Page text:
It is difficult to believe these days, but there was a time when the term beer seeker actually had meaning. This was the force behind calling the great British beer writer, Michael Jackson, The Beer Hunter, or his American counterpart, James Robertson, who would sometimes be referred to as The Beer Hound.
The search for beer was an exotic quest in those days. People would travel substantial distances, in order to obtain some elusive production, that was scarce but highly prized. Such is the stuff, as the old cliche goes, of legend. Whether it was something from the United States west coast, or across the great pond in England (King & Barnes anyone?). The obsessional dimensions of that era seem almost incomprehensible now.
This was surely made apparent to myself last week, as I checked out the selection at a local Kroger grocery superstore, where a vast array of brewing style selections were available, including such notables as Chimay Grand Reserve to North Coast Brewery’s Brother Thelonious Ale. All presented in a straight forward customer format that was democratically overwhelming with its message of so much beer, so little time.
Not only is there an abundance of beer selections, but there is a plethora of writers on the subject. This is all for the good, because no matter how many examples are sampled in a given geographic location, there are hundreds, if not thousands of recipes I can only read about. A warm thank you with unabashed gratitude goes out to all those lovers of this ancient beverage who see fit to share their passion and experiences, and thus help alleviate the logistical impossibilities.
Make no mistake, this brewing juggernaut can be an absolute tyranny of pleasure. The recent arrival of Samuel Smith’s Winter Welcome, 2012-2013 is a prime example of a great English winter ale, and I must confess, that this version is probably the best I have ever tasted. Not because of recipe variation it should be noted. For this great ale is still brewed in Yorkshire with water from a well sunk in 1758, using solid slabs of slate as square fermenting vessels, with a house yeast from the 19th century. But being a natural agricultural product, there are harvest variations in the whole dried fuggle and golding hops employed, and this year, these variables seem to come together to make the famous Shakespeare quote on the label to be a statement of fact.
Another early arrival of the upcoming season is a famous wassail Holiday ale from Boonville, California, Anderson Valley Winter Solstice Ale. A legend in its own right, there was a time when the label said nothing about what the beer consisted of. So much so, that many years ago I made a telephone call to the brewery to make sure it was brewed with spices. A festive malty production then, as it is now, but also now being brewed into cans. Part of the craft can movement as younger folks might say, celebratory and rich.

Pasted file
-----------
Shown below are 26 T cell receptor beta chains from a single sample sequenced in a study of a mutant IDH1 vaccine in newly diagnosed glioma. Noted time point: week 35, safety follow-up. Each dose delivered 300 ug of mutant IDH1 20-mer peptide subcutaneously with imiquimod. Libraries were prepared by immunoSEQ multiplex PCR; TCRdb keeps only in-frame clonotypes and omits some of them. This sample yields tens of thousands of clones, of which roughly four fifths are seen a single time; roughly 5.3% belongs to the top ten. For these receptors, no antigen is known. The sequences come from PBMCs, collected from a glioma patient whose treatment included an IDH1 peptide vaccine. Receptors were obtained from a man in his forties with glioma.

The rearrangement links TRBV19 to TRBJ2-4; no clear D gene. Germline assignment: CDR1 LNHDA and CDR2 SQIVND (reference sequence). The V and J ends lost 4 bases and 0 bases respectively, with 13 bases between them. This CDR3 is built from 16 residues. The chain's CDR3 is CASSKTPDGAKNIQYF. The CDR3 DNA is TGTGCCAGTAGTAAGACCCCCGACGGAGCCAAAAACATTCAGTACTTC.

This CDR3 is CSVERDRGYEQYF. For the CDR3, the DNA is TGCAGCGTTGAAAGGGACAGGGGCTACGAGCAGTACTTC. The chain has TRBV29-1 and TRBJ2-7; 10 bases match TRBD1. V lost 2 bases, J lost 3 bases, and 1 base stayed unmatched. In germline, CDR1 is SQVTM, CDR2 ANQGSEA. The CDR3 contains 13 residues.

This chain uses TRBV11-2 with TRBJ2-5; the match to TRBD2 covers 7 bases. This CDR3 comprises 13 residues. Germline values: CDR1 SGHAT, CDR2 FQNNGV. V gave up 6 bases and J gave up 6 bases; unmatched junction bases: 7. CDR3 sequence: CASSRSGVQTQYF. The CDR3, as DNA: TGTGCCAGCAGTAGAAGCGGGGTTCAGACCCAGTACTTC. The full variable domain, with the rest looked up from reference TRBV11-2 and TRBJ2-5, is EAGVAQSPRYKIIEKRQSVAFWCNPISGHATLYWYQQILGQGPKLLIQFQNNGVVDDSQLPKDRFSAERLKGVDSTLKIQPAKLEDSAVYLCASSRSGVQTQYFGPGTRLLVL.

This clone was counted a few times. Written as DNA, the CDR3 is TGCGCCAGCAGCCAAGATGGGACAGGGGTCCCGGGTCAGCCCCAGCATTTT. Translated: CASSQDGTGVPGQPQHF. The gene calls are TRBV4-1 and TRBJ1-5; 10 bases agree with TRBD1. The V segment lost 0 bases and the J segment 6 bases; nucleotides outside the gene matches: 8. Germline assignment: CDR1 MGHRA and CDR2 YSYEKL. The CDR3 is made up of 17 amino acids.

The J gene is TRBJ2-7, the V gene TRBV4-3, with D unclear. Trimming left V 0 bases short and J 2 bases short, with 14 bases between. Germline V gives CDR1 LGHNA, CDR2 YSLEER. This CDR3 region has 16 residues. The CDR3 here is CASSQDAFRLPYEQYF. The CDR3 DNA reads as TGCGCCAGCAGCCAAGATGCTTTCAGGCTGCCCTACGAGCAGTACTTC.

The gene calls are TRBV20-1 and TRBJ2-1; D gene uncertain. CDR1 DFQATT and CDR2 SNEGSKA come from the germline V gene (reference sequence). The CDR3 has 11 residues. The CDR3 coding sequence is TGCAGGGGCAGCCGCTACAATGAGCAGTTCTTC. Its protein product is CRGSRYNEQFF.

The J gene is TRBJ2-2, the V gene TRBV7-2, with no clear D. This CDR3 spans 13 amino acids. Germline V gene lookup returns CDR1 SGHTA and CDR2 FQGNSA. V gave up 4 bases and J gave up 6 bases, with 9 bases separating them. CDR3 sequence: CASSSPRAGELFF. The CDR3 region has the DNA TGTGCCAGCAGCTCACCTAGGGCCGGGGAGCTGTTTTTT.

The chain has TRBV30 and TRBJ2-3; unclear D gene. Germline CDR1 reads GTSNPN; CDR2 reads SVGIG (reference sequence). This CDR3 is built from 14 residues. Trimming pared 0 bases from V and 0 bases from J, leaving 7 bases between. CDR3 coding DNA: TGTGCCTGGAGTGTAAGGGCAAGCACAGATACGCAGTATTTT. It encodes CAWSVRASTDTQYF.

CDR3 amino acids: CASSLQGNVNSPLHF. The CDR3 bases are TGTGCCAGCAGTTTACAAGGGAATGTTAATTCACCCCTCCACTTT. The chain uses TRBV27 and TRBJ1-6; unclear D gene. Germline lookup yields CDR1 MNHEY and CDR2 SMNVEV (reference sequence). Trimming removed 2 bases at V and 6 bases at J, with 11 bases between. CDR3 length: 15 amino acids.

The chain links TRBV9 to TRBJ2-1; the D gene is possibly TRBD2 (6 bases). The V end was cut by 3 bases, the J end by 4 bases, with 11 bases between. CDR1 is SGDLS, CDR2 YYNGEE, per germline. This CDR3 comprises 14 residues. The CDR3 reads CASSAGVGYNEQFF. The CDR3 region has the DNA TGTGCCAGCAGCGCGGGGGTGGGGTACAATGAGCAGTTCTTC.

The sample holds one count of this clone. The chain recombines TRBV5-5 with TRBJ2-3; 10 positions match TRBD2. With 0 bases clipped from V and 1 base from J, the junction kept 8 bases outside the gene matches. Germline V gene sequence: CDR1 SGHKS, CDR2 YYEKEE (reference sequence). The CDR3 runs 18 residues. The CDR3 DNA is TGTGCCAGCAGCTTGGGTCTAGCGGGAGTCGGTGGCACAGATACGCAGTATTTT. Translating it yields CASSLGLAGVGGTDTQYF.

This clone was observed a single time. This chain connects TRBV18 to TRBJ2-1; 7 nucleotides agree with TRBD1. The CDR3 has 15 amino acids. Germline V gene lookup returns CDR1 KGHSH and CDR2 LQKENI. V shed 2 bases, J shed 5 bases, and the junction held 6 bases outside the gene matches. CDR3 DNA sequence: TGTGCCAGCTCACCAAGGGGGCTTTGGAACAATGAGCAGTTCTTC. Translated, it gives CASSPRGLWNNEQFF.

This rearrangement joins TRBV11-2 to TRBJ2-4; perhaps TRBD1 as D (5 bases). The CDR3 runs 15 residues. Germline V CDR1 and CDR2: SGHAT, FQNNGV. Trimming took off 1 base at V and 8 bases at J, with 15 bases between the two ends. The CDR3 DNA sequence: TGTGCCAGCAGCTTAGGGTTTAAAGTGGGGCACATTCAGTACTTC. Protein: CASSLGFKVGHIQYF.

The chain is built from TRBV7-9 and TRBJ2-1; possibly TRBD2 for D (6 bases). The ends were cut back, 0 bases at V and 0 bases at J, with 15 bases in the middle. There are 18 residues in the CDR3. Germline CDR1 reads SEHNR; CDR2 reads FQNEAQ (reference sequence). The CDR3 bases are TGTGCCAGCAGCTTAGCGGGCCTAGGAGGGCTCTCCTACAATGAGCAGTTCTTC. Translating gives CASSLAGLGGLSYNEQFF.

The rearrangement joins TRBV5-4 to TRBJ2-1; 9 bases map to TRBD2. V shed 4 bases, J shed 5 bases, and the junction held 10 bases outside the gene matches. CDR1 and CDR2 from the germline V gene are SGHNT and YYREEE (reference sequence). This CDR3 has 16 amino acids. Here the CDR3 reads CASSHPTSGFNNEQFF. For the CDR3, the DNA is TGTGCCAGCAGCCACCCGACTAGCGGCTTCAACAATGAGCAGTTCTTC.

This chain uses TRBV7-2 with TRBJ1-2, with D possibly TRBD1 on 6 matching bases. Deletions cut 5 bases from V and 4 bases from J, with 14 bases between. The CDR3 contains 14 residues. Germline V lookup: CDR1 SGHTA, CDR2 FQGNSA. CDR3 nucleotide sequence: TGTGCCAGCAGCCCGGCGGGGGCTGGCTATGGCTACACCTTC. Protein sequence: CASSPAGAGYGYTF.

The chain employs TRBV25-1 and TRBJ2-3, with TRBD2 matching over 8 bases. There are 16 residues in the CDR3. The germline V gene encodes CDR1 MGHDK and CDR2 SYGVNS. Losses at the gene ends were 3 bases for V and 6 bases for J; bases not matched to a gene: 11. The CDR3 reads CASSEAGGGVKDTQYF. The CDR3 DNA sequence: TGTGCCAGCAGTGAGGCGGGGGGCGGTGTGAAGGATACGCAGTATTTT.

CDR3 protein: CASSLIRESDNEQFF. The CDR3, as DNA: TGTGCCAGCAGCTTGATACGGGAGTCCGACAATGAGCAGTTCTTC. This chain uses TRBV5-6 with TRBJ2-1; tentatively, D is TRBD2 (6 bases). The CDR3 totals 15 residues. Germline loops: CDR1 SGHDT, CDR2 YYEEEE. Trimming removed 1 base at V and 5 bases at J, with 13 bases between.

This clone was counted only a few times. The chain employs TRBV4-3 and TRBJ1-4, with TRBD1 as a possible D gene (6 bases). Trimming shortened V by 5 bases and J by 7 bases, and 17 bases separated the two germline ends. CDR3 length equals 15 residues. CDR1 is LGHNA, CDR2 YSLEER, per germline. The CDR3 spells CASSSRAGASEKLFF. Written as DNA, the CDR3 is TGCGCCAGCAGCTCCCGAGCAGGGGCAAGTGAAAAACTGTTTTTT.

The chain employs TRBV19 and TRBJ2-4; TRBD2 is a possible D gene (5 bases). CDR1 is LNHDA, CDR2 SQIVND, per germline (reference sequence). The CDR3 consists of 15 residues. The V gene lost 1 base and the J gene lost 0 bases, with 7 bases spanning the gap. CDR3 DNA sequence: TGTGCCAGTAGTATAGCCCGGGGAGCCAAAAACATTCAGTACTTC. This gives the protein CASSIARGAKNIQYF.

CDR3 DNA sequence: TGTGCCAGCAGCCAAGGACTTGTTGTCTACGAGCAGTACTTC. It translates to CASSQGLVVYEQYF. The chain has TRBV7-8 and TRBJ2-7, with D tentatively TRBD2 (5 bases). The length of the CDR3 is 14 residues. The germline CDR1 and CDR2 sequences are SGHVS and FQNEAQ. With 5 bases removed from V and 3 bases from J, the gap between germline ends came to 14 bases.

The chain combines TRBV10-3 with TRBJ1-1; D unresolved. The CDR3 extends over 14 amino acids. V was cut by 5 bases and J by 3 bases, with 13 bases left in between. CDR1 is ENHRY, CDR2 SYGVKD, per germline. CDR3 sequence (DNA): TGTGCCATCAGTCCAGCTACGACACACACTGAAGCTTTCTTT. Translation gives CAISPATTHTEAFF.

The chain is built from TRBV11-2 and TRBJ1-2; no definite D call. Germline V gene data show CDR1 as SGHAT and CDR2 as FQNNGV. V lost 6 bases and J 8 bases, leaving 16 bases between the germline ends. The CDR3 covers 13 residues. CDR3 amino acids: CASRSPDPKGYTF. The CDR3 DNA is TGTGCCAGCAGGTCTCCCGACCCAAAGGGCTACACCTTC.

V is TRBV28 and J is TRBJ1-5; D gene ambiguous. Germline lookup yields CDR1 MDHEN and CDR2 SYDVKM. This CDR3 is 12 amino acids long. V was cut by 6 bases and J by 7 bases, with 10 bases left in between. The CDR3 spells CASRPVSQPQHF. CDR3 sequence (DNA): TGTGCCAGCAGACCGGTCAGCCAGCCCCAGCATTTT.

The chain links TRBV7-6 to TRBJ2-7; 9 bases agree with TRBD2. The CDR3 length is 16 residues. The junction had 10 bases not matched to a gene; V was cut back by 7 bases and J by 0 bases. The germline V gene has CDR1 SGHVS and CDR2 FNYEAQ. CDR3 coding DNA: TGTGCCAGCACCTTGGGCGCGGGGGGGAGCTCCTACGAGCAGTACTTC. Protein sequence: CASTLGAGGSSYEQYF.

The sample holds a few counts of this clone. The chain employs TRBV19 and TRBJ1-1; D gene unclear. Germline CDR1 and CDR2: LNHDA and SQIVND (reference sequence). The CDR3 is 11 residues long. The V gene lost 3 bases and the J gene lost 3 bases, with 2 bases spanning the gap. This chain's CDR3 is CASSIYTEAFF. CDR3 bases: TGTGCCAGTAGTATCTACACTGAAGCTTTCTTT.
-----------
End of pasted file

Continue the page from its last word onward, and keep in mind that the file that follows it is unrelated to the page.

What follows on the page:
Speaking of can beer, Ohio has become a distributing point for the famous Colorado, Oskar Blues Brewery. Dale’s Pale Ale being the first out of the starting gate. A rather raw hopped up production that borrows from the West Coast school of IPA and American Pale Ale, with a 6.5% abv that is a popular selling point for the cadre of fans who love a hop smack in the face. Although many claim this to be perfectly balanced, this aspect escapes me. A lively hop centric brew that many drink straight from the can.
In keeping in line with the supermarket approach of all roads lead to beer, I had a chance to sample some examples from the giant brewing concerns. This included Miller-Coors reintroducing Henry Weinhard’s Private Reserve to a national market, providing a gentle reminder that the use of Cascade hops is one of the essential elements in the return to more flavorful beer.
Also I had some Michelob Original Lager, during a MLB playoff game and was pleasantly surprised by its focused quality. Strange that the flagship Budweiser is touted during baseball games, while the one-time top shelf all malt, Munich-style Michelob, is less expensive in price than their Great American Lager, where rice brewed beer is as steady as petrified beechwood.